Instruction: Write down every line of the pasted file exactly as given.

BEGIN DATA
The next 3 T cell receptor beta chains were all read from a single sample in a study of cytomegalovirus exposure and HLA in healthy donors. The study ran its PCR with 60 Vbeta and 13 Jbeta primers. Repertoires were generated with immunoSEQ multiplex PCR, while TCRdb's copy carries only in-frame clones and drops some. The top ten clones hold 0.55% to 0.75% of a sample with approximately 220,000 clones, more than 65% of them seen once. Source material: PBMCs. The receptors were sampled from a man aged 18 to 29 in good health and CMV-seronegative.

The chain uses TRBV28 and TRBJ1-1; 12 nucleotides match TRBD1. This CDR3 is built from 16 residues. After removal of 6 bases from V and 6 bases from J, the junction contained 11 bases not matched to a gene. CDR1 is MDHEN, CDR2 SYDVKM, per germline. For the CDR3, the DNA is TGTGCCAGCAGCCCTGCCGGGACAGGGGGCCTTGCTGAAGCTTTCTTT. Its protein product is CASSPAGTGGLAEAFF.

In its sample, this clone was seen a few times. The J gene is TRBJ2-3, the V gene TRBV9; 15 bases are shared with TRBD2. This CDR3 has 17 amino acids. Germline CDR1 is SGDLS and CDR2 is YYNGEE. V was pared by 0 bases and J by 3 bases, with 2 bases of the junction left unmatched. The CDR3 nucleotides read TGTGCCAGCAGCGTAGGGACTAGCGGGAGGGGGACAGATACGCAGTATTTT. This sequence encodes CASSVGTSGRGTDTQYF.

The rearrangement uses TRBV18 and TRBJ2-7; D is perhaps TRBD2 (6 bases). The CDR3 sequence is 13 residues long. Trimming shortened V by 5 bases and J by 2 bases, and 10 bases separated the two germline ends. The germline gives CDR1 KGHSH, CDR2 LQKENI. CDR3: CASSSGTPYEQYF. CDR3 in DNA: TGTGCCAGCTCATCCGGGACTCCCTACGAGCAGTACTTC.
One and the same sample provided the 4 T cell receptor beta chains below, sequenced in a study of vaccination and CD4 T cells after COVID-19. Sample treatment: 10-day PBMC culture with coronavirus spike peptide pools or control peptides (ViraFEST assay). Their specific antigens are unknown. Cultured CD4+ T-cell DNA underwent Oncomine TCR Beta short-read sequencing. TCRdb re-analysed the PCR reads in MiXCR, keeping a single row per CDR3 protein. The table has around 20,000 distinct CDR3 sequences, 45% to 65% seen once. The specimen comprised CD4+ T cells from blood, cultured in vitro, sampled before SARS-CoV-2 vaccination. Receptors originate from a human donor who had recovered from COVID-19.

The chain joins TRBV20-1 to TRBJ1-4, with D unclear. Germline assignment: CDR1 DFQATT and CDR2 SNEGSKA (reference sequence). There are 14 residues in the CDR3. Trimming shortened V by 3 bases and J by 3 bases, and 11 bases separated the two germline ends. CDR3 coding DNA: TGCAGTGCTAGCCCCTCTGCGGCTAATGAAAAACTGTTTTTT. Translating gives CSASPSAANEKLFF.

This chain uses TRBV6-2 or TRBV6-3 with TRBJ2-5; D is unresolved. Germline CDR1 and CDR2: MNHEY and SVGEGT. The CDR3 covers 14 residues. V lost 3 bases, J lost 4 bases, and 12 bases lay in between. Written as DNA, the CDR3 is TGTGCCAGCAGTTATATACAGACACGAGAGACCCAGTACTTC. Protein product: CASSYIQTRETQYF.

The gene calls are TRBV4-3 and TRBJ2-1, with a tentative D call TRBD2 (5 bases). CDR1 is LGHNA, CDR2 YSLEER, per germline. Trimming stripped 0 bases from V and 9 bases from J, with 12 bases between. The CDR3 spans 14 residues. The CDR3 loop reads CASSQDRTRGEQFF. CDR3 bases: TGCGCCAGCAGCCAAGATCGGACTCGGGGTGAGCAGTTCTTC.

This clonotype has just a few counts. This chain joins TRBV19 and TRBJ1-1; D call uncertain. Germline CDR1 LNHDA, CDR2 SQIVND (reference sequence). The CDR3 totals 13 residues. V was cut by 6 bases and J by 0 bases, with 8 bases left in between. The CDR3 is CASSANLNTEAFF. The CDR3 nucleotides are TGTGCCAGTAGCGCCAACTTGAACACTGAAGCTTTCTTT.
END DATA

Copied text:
The next 3 T cell receptor beta chains were all read from a single sample in a study of cytomegalovirus exposure and HLA in healthy donors. The study ran its PCR with 60 Vbeta and 13 Jbeta primers. Repertoires were generated with immunoSEQ multiplex PCR, while TCRdb's copy carries only in-frame clones and drops some. The top ten clones hold 0.55% to 0.75% of a sample with approximately 220,000 clones, more than 65% of them seen once. Source material: PBMCs. The receptors were sampled from a man aged 18 to 29 in good health and CMV-seronegative.

The chain uses TRBV28 and TRBJ1-1; 12 nucleotides match TRBD1. This CDR3 is built from 16 residues. After removal of 6 bases from V and 6 bases from J, the junction contained 11 bases not matched to a gene. CDR1 is MDHEN, CDR2 SYDVKM, per germline. For the CDR3, the DNA is TGTGCCAGCAGCCCTGCCGGGACAGGGGGCCTTGCTGAAGCTTTCTTT. Its protein product is CASSPAGTGGLAEAFF.

In its sample, this clone was seen a few times. The J gene is TRBJ2-3, the V gene TRBV9; 15 bases are shared with TRBD2. This CDR3 has 17 amino acids. Germline CDR1 is SGDLS and CDR2 is YYNGEE. V was pared by 0 bases and J by 3 bases, with 2 bases of the junction left unmatched. The CDR3 nucleotides read TGTGCCAGCAGCGTAGGGACTAGCGGGAGGGGGACAGATACGCAGTATTTT. This sequence encodes CASSVGTSGRGTDTQYF.

The rearrangement uses TRBV18 and TRBJ2-7; D is perhaps TRBD2 (6 bases). The CDR3 sequence is 13 residues long. Trimming shortened V by 5 bases and J by 2 bases, and 10 bases separated the two germline ends. The germline gives CDR1 KGHSH, CDR2 LQKENI. CDR3: CASSSGTPYEQYF. CDR3 in DNA: TGTGCCAGCTCATCCGGGACTCCCTACGAGCAGTACTTC.
One and the same sample provided the 4 T cell receptor beta chains below, sequenced in a study of vaccination and CD4 T cells after COVID-19. Sample treatment: 10-day PBMC culture with coronavirus spike peptide pools or control peptides (ViraFEST assay). Their specific antigens are unknown. Cultured CD4+ T-cell DNA underwent Oncomine TCR Beta short-read sequencing. TCRdb re-analysed the PCR reads in MiXCR, keeping a single row per CDR3 protein. The table has around 20,000 distinct CDR3 sequences, 45% to 65% seen once. The specimen comprised CD4+ T cells from blood, cultured in vitro, sampled before SARS-CoV-2 vaccination. Receptors originate from a human donor who had recovered from COVID-19.

The chain joins TRBV20-1 to TRBJ1-4, with D unclear. Germline assignment: CDR1 DFQATT and CDR2 SNEGSKA (reference sequence). There are 14 residues in the CDR3. Trimming shortened V by 3 bases and J by 3 bases, and 11 bases separated the two germline ends. CDR3 coding DNA: TGCAGTGCTAGCCCCTCTGCGGCTAATGAAAAACTGTTTTTT. Translating gives CSASPSAANEKLFF.

This chain uses TRBV6-2 or TRBV6-3 with TRBJ2-5; D is unresolved. Germline CDR1 and CDR2: MNHEY and SVGEGT. The CDR3 covers 14 residues. V lost 3 bases, J lost 4 bases, and 12 bases lay in between. Written as DNA, the CDR3 is TGTGCCAGCAGTTATATACAGACACGAGAGACCCAGTACTTC. Protein product: CASSYIQTRETQYF.

The gene calls are TRBV4-3 and TRBJ2-1, with a tentative D call TRBD2 (5 bases). CDR1 is LGHNA, CDR2 YSLEER, per germline. Trimming stripped 0 bases from V and 9 bases from J, with 12 bases between. The CDR3 spans 14 residues. The CDR3 loop reads CASSQDRTRGEQFF. CDR3 bases: TGCGCCAGCAGCCAAGATCGGACTCGGGGTGAGCAGTTCTTC.

This clonotype has just a few counts. This chain joins TRBV19 and TRBJ1-1; D call uncertain. Germline CDR1 LNHDA, CDR2 SQIVND (reference sequence). The CDR3 totals 13 residues. V was cut by 6 bases and J by 0 bases, with 8 bases left in between. The CDR3 is CASSANLNTEAFF. The CDR3 nucleotides are TGTGCCAGTAGCGCCAACTTGAACACTGAAGCTTTCTTT.